Run down of #ddd8a

October 24, 2010 § 2 Comments

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Another excellent DDD event hosted at the Microsoft campus in Reading took place on Saturday 23rd October.  As usual, there was plenty of energy, free food and drink, prizes and banter!

The two tracks focused on “Modern .net development”, a deviation from the usual future themed talks with more emphasis placed on what you can do here and now.  The talks I went to were:

WP7, iPhone, Droid – Oh My!

Chris Hardy

A look at the ways of reusing .net code across WP7, iPhone (MonoTouch) and Android (MonoDroid), the associated costs, pitfalls and differences between platforms was covered in an excellent overview given by Chris.

My thoughts: I still think unless you have hefty business logic libraries that you can save money or time by leveraging the same code base across the platforms, the differences in implementation still differs substantially enough to justify learning the languages, features and quirks of the native system.  That said, the direct namespace mapping in MonoTouch was pretty impressive, allowing a .net developer to develop for iPhone in a familiar way.  Understanding the iOS classes and how they work can not be underestimated as the mono system is not an abstraction.

Managed Extensibility Framework (MEF)

Kathleen Dollard

An introduction to compositional architectures and how the last 20 years of architecture evolution, development practices and software lifecycles has led to MEF.  An incredibly enthusiastic Kathleen, covered the theory and practice in not one, but three Hello World examples!

My thoughts: Not being a .net developer, I knew nothing of this technology and was impressed by what I saw.  The framework addresses real problems encountered by any moderately sized software product in an elegant and modern way.

Is NoSQL the Future of Data Storage?

Gary Short

Relational databases were cool yesterday.  They come from an era where they solved problems that we present at the time and we have different problems now.  A brilliant overview of the different types of “not just” SQL databases was covered, with examples of when you might want to use a RDBMS or a NoSQL database.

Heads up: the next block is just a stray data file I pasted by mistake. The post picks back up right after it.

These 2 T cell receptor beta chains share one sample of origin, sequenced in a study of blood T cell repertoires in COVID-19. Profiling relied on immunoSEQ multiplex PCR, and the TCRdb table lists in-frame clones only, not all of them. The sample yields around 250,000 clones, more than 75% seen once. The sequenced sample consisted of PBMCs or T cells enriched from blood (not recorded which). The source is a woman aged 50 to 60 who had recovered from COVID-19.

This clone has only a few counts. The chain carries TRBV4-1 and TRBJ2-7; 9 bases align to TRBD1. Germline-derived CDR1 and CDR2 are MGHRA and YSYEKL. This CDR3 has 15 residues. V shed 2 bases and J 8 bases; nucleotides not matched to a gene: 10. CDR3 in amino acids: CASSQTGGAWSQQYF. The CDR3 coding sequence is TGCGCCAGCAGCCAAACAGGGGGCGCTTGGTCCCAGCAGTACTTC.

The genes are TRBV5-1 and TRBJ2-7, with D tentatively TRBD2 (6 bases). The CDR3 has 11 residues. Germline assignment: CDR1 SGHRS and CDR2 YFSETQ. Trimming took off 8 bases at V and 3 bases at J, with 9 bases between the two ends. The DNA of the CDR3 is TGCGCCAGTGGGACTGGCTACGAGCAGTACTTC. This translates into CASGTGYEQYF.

My thoughts: I knew some of the principles behind some NoSQL databases, but was unaware of the sheer number of them out there and where they came from and what problems they were solving.  The lack of tooling (compared to the myriad of tools available to traditional database systems) was brought up, but I don’t think this is much of a stumbling block, as it won’t be long before these tools are available, and… are they really needed at all anyway?

Building Silverlight Applications for Business (and fun)

Ian Blackburn

Topics such as “when and if to employ a designer”, “what framework to use” and “what alternatives are there” led to an informative session on Sliverlight.

My thoughts: I didn’t see anything in Silverlight that hasn’t been done somewhere else a hundred times by a hundred other technologies and frameworks.  The only benefit I saw was that it’s developed in .net languages using the .net toolset which is familiar to the .net crowd. A pretty rubbish 60% in-browser adoption (in the last 3 years!), a plethora of alternatives and the emergence of HTML5 is sure to signal the death of Silverlight. That said, building desktop apps in Silverlight is now possible, however why anyone would want to do this escapes me! Oh, and it’s not supported on in-browser on the new WP7 *face palm*.

Things you should know about SQL as a developer

Simon Sabin

Some important and informative do’s and don’ts when working with SQL Server.

My thoughts: Not using SQL Server, this session was of limited use to me, but the principles behind SQL Servers transaction log, its backup capabilities and database optimisation was nevertheless very interesting.


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